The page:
Tuesday, June 9, 2015

Computer-Assisted Knee Replacement Surgery Benefits Patients Who Refuse to Take Arthritis Sitting Down

Increasing numbers of younger people are opting for knee replacement, unwilling to take arthritis pain sitting down. Surgical advances such as computer-assisted surgery have made it a viable option for people in their 40s and 50s.  

The main concern in younger individuals is that the implant will wear out. Although a knee replacement can last 20 years or even longer, it doesn't last forever. However, computer-assisted knee replacement, which makes the surgery ultra-precise, may prolong the life of the artificial joint.

The highly advanced, surgeon-controlled MAKO robotic system enables an extremely precise alignment and placement of the implant in patients who are candidates for a partial knee replacement, a less invasive surgery that is possible if the arthritis is limited to just one arthritic area of the knee.  

Before surgery, CT scans are taken of each patient's knee to assist surgeons in pre-planning the procedure. During surgery, a robotic arm uses computer-guided mapping software, similar to GPS, integrated into the surgical instruments. This gives each patient a surgery tailored to his or her individual anatomy.

Three dimensional high-definition visualization and the robotic arm guide the surgeon with visual, tactile, and auditory feedback. The digital tracking system constantly monitors and updates the patient’s anatomy and enables the surgeon to make real-time adjustments to optimize implant positioning and placement and to restore biomechanical alignment and joint motion.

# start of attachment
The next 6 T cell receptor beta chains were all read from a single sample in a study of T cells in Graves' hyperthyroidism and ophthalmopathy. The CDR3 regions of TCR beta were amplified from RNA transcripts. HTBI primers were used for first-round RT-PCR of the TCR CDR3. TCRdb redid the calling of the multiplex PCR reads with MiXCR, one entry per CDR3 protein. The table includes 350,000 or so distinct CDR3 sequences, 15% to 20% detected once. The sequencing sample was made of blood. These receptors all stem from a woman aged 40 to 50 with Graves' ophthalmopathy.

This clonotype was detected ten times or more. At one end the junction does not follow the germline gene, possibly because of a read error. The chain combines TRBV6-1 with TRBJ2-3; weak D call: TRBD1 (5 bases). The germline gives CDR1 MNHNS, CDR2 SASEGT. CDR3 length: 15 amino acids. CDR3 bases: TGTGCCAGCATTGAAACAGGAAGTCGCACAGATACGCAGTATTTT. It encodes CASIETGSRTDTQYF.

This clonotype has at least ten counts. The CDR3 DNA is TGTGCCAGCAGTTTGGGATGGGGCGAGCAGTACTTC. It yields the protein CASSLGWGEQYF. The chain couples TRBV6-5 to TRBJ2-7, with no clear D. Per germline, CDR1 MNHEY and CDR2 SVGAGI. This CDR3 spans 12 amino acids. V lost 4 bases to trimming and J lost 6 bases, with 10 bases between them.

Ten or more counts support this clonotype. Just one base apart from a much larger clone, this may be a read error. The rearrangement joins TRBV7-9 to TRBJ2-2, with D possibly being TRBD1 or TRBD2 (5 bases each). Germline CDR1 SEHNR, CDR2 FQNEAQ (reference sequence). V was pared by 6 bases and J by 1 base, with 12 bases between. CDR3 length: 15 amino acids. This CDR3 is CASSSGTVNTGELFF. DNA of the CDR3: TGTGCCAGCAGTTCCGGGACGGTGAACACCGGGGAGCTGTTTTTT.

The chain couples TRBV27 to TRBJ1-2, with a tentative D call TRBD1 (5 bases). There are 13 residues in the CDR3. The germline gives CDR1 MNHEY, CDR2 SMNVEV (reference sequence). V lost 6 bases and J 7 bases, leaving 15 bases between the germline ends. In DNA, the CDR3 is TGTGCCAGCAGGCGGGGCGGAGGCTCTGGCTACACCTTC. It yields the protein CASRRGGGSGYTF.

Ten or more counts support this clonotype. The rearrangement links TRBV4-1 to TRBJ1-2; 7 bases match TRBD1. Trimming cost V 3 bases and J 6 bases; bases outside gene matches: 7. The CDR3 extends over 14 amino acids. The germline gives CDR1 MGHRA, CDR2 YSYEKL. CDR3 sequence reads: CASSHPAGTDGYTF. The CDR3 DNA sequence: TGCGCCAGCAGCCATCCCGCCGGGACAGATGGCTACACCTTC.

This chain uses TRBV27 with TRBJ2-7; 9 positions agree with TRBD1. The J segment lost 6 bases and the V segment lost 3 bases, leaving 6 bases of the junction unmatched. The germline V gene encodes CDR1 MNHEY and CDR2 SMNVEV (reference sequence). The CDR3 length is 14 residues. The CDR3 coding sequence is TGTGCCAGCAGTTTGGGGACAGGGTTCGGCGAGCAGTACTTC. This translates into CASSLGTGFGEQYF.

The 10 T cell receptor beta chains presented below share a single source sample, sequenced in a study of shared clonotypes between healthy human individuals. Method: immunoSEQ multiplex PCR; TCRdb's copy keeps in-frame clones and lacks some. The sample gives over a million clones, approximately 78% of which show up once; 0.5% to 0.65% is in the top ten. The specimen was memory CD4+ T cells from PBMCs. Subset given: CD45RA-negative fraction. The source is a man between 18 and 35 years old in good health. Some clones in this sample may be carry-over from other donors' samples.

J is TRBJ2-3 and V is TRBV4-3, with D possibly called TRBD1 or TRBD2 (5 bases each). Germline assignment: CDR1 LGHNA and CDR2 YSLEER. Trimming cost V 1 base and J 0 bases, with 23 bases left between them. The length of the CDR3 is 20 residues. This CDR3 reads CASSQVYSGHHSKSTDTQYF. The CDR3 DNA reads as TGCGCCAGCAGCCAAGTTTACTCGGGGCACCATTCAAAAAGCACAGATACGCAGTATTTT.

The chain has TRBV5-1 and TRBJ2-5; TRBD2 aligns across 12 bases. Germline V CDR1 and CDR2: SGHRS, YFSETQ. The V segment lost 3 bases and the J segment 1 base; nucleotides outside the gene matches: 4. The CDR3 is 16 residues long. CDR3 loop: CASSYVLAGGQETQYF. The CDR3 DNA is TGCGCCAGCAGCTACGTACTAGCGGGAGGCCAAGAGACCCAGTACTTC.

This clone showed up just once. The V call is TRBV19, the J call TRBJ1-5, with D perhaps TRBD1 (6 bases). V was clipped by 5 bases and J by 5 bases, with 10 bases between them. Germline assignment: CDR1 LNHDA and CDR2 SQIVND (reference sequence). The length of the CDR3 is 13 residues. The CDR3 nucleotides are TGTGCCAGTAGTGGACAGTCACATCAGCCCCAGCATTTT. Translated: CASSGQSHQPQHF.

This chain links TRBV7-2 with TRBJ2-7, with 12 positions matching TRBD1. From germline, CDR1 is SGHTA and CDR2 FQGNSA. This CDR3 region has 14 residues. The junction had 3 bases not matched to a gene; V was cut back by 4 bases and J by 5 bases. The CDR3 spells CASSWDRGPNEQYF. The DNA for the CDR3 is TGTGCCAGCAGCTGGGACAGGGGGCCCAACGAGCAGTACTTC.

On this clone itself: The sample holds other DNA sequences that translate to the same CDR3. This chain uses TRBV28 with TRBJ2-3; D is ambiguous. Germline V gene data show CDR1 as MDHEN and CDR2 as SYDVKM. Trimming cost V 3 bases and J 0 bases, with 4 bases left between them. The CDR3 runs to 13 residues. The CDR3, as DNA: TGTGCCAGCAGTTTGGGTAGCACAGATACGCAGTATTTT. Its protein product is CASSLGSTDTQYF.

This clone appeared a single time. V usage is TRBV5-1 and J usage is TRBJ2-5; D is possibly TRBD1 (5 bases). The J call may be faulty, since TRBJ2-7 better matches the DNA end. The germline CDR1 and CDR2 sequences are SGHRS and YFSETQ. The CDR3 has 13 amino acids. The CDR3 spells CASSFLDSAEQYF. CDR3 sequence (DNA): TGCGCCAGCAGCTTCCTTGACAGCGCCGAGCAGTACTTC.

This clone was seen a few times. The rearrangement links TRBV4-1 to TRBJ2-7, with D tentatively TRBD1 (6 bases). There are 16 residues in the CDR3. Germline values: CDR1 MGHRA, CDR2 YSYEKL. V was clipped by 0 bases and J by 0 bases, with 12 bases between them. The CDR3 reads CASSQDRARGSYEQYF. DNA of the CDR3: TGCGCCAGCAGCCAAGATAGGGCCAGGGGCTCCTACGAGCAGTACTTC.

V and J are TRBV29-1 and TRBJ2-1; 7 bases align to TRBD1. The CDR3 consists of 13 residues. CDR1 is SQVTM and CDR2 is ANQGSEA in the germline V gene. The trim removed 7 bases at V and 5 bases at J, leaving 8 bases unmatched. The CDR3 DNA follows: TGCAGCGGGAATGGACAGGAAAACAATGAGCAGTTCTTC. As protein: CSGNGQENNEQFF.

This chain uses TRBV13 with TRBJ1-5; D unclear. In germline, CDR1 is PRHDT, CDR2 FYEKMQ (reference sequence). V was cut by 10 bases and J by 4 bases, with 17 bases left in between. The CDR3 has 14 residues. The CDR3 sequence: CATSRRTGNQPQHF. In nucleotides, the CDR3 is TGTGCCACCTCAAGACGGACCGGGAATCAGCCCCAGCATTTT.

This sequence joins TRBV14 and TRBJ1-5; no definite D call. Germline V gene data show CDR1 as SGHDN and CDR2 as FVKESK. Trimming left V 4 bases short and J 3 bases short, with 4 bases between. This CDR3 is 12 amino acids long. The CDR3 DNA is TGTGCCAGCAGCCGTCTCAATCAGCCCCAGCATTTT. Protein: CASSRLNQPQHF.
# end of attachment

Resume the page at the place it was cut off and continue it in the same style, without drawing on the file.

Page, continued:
It is believed the computer-assisted surgery will allow the knee replacement to be implanted more accurately and therefore enable it to last longer since the implant will experience less wear and friction. Another advantage is that the robot-assisted procedure enables more bone to be preserved, an advantage in the event another knee replacement is needed down the road.

One patient who had a partial knee replacement in her early 50s periodically sends me photos of herself hiking and even rock climbing. Several years after the procedure, she’s doing great. Her case is dramatic. For most people, just being able to be pain-free and engage in everyday activities makes their quality of life so much better.